Miss Bates hated elements of Neels’ Tulips For Augusta, but she devoured it in a few loving hours. Though she ought to have been peevish and disgruntled, her interest and enjoyment never wavered. Therein lies La Neels Power: to madden us with her spinster-bashing, callow (thank you, CG) nurse-y heroines, overbearing, wealthy, medical doctor heroes, and a world that never departs from a mythic, middle-class English gentility … at least until the hero whisks the heroine away to luncheon in his Rolls Royce. In Fitzgerald’s The Great Gatsby, the narrator, Nick Carraway, says of our crass, nouveau-riche hero Jay Gatsby: he “represented everything for which I have an unaffected scorn.” Miss Bates thinks that way of Betty Neels, but feels differently.
This post will unabashedly focus on what Miss Bates loves about Neels, or at least this Neels … about what she hates, she’ll, like Nick, for now, “reserve judgement.” For many, Neels is a romance reader’s “restorative niche,” (thank you, Dr. Little), the effortless place where we re-new our love of the genre, a place where we turn a blind eye and adopt an attitude of receptivity. Come on, Betty who is the nonpareil, “charm me,” we say.
Miss Augusta Brown, 23, a nurse of the “carroty hair” persuasion is in a foul mood when the novel opens: “she was seething with temper, disappointment, and a burning sense of injustice.” Wow. In one short phrase, our Neels has captured the sullen Augusta, captured the working woman’s frustrations. She’s resenting Sister Cutts, who’s assigned her to the Private Patients’ Wing. Yet, at the same time, authorial voice interrupts Augusta’s crabbiness to comment “she was a soft-hearted girl who hated to see suffering and pain.” La Neels is so good at conveying the mood of a character, which in Augusta’s case is mercurial, to the heart of a character, which in Augusta’s case, is caring, loving, and kind. Once she establishes a character’s defining traits, she can write gems such as Augusta’s reaction to the first tulip bouquet from the hero, “She glowered at him because she was tired and hungry and her hair needed doing.” Who hasn’t wanted to “glower” for those very reasons. 😉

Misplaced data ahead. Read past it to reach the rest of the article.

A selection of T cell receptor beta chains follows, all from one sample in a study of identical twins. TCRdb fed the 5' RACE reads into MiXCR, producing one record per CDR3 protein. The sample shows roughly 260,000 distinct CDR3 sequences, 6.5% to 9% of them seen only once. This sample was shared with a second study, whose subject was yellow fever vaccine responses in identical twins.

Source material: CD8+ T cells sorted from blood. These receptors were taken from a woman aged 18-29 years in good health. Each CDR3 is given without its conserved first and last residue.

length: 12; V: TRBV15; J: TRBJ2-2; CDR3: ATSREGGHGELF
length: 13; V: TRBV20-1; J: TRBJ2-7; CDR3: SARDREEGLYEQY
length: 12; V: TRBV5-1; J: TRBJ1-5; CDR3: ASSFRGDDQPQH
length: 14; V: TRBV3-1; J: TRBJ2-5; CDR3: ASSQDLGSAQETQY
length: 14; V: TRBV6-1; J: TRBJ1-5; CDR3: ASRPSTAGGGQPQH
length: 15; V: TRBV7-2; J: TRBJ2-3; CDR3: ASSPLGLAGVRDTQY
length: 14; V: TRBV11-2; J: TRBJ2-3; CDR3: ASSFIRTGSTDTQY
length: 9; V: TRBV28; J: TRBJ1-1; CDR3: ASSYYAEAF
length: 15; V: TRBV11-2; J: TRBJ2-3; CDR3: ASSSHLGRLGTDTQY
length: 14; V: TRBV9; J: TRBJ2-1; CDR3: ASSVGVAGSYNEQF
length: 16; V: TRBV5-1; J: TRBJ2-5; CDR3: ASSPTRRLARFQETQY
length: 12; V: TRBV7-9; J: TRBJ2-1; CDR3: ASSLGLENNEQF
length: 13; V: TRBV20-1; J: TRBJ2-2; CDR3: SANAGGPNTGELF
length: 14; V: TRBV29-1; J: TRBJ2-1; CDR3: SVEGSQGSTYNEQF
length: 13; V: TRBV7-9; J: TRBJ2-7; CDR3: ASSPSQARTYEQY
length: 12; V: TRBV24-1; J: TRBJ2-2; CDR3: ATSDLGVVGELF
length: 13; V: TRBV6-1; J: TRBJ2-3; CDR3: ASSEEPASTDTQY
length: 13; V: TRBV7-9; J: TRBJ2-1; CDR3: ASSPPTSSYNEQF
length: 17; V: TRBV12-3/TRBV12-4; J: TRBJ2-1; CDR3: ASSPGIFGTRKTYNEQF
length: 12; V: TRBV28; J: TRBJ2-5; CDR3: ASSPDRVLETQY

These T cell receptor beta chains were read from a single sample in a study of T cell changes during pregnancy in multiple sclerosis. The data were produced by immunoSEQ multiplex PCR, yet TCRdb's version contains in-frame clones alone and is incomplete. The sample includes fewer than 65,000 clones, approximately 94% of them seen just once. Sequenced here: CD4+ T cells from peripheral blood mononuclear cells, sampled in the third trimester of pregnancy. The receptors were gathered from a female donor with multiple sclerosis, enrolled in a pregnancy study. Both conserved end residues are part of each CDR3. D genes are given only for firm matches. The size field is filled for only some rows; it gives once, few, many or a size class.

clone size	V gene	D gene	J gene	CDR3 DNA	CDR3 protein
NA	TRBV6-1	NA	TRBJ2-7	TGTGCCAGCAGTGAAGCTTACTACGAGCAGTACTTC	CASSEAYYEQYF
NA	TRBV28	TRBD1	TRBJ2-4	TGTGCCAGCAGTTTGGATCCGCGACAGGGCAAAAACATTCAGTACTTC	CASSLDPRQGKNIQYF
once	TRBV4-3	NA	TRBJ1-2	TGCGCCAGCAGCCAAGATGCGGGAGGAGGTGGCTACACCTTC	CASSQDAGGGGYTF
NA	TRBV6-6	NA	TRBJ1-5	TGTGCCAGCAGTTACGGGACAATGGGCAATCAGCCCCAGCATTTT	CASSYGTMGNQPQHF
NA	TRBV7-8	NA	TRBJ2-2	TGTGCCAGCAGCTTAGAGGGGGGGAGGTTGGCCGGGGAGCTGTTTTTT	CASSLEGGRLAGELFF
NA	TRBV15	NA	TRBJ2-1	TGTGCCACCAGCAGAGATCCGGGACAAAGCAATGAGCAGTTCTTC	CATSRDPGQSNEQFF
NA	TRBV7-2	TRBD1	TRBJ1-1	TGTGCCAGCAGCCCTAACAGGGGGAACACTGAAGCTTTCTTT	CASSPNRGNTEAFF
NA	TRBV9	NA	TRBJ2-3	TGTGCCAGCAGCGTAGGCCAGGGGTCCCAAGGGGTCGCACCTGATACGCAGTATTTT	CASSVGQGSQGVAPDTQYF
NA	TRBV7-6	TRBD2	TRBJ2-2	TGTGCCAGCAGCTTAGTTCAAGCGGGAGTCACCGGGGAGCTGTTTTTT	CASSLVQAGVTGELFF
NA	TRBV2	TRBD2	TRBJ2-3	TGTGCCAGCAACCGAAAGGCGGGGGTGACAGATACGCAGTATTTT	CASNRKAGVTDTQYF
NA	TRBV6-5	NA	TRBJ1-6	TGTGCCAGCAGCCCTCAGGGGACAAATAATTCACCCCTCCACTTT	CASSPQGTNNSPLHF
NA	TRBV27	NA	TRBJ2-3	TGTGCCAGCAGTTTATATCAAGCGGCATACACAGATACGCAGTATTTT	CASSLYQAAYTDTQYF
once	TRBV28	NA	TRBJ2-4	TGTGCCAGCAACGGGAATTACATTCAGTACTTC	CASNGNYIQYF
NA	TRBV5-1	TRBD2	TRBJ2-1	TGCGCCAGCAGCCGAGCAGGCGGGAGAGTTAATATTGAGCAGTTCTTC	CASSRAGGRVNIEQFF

Miss Bates loves La Neels’ no-nonsense, hard-working, firmly compassionate heroines, unafraid to speak their minds, competent, briskly efficient, and good at what they do. A little cool, a little brusque in manner, as Augusta is, their sentiments are often oh-so-right; witness this exchange between the experienced Sister Cutts and Augusta, ” ‘Nursing is hard sometimes, is it not, Nurse Brown?’ … Augusta knew what she meant, it wasn’t the long hours and tired feet or hurried meals to which she referred, but the hardness of not being able to help.” Neels is unique among many romance writers in truly capturing the rhythm of the work day/week, its tedium and rewards, the daily pettiness and the hard satisfactions of being a working woman in one of the “helping professions.” Her portrayals are tender with our heroines’ delight in a new outfit, or hand-bag … the working woman who holds the hand of the ill, the dying, the frightened and, at the same time, finds happiness in simple, harmless pleasures: a good cup of coffee, a week-end in the country, and a restfully long nap! Miss Bates just loves these spinster-ish comforts. Indeed, if not for mysterious, protean Dutch doctors, Neels’ heroines would remain spinsters BECAUSE THEY DO NOT SETTLE. There.